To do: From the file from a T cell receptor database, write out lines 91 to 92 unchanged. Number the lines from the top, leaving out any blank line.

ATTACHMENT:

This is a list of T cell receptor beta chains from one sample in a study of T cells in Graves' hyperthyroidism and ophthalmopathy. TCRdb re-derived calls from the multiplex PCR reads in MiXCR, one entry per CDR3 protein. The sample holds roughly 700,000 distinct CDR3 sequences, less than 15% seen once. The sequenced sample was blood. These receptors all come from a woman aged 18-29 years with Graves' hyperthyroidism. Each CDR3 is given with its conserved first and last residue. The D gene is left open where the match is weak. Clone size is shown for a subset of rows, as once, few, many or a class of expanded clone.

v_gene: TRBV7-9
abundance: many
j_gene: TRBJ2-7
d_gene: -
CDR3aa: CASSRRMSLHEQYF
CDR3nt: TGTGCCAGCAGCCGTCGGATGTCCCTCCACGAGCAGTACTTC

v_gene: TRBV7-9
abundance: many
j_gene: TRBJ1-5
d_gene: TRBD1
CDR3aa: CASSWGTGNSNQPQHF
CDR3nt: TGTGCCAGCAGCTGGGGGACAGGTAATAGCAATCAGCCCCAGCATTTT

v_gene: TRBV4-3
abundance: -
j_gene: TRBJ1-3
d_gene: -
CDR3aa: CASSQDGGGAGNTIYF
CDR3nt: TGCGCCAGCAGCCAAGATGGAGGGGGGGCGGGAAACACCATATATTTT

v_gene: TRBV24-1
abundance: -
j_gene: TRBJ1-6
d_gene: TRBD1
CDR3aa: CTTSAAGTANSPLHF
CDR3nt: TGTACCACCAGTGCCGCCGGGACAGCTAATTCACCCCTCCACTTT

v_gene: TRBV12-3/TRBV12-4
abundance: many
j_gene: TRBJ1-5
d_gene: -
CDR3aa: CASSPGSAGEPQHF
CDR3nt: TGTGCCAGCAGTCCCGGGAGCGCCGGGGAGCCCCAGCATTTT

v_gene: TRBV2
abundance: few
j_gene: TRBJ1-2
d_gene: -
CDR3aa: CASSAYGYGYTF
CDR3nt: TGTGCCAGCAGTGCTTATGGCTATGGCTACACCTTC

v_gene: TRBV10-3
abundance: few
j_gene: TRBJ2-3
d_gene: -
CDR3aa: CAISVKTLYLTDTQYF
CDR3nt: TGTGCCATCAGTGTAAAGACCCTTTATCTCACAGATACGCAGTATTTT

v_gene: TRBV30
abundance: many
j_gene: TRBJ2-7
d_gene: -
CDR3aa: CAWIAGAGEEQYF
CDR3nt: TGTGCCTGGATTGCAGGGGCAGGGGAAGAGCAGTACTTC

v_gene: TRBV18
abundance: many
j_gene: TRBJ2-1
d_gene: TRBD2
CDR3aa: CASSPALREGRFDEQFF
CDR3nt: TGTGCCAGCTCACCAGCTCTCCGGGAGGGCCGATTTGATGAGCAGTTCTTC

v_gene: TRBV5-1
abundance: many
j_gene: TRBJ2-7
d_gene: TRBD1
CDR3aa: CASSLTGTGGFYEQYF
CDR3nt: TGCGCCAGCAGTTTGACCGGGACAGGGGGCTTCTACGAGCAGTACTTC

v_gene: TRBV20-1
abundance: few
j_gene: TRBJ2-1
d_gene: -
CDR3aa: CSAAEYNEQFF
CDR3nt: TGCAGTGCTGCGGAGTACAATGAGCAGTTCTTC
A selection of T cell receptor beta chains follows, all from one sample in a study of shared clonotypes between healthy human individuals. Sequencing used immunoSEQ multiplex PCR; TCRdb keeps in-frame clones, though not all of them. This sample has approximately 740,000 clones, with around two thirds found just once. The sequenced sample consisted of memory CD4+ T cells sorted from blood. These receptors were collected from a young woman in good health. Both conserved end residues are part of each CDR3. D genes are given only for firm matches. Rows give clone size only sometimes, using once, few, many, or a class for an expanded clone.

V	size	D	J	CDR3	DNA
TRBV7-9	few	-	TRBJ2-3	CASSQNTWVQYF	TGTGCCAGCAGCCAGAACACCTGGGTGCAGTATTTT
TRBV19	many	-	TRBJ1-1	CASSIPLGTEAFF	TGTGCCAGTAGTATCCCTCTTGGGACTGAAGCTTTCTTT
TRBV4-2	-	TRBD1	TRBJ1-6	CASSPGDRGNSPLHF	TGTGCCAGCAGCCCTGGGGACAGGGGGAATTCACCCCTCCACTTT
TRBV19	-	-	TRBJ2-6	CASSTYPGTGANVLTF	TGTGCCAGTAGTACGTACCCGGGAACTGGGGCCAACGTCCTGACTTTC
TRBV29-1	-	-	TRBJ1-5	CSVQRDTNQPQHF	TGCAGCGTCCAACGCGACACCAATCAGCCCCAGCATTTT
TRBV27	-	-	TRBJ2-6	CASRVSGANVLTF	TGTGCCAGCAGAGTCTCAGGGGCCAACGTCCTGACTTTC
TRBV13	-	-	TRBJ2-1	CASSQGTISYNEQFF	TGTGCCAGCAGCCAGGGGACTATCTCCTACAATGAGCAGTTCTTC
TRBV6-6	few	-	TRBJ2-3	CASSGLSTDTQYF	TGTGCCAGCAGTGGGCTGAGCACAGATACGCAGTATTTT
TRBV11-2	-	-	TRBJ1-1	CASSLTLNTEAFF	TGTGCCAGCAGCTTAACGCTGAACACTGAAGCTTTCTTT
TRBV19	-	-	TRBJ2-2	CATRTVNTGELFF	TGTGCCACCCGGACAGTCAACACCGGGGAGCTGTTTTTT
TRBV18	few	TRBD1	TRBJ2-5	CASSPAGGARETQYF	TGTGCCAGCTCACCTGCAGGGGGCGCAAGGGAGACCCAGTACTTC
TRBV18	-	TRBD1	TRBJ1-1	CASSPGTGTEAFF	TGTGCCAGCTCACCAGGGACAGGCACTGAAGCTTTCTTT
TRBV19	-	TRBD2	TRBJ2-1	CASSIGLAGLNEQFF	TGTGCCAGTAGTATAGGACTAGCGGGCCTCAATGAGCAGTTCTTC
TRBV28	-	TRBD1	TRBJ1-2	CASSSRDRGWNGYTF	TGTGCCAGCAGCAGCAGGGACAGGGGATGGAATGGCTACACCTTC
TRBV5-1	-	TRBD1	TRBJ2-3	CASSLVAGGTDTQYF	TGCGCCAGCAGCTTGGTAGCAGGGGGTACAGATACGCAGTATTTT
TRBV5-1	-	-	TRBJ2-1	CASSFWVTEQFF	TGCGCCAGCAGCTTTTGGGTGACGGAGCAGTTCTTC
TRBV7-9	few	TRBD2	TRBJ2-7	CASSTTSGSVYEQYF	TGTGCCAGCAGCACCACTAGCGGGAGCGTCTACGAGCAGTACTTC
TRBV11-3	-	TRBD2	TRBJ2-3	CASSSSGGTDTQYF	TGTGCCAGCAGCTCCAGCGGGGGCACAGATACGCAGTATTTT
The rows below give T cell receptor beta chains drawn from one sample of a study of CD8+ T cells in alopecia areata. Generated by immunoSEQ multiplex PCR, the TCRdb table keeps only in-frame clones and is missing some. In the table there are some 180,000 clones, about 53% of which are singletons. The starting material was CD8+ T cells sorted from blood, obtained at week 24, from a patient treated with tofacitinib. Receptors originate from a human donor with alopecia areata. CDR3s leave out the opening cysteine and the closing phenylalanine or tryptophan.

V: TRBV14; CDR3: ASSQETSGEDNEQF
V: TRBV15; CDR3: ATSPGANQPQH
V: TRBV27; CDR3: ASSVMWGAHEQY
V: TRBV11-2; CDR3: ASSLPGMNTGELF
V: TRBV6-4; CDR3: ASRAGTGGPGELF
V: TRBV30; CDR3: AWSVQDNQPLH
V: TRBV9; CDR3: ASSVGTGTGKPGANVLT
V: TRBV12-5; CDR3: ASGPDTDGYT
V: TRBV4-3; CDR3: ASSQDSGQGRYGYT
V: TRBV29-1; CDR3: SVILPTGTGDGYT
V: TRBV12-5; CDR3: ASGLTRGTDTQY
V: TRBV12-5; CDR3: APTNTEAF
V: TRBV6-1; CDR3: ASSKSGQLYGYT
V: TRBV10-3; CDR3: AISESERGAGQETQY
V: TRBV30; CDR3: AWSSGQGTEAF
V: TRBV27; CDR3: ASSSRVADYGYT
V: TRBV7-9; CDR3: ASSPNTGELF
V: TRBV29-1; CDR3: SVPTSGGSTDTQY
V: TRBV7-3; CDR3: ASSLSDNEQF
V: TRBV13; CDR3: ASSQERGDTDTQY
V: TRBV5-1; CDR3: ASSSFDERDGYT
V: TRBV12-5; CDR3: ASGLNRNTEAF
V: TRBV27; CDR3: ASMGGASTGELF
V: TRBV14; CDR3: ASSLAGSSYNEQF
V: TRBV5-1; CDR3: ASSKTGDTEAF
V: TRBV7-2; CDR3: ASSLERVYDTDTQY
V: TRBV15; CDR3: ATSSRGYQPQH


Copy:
V: TRBV27; CDR3: ASSVMWGAHEQY
V: TRBV11-2; CDR3: ASSLPGMNTGELF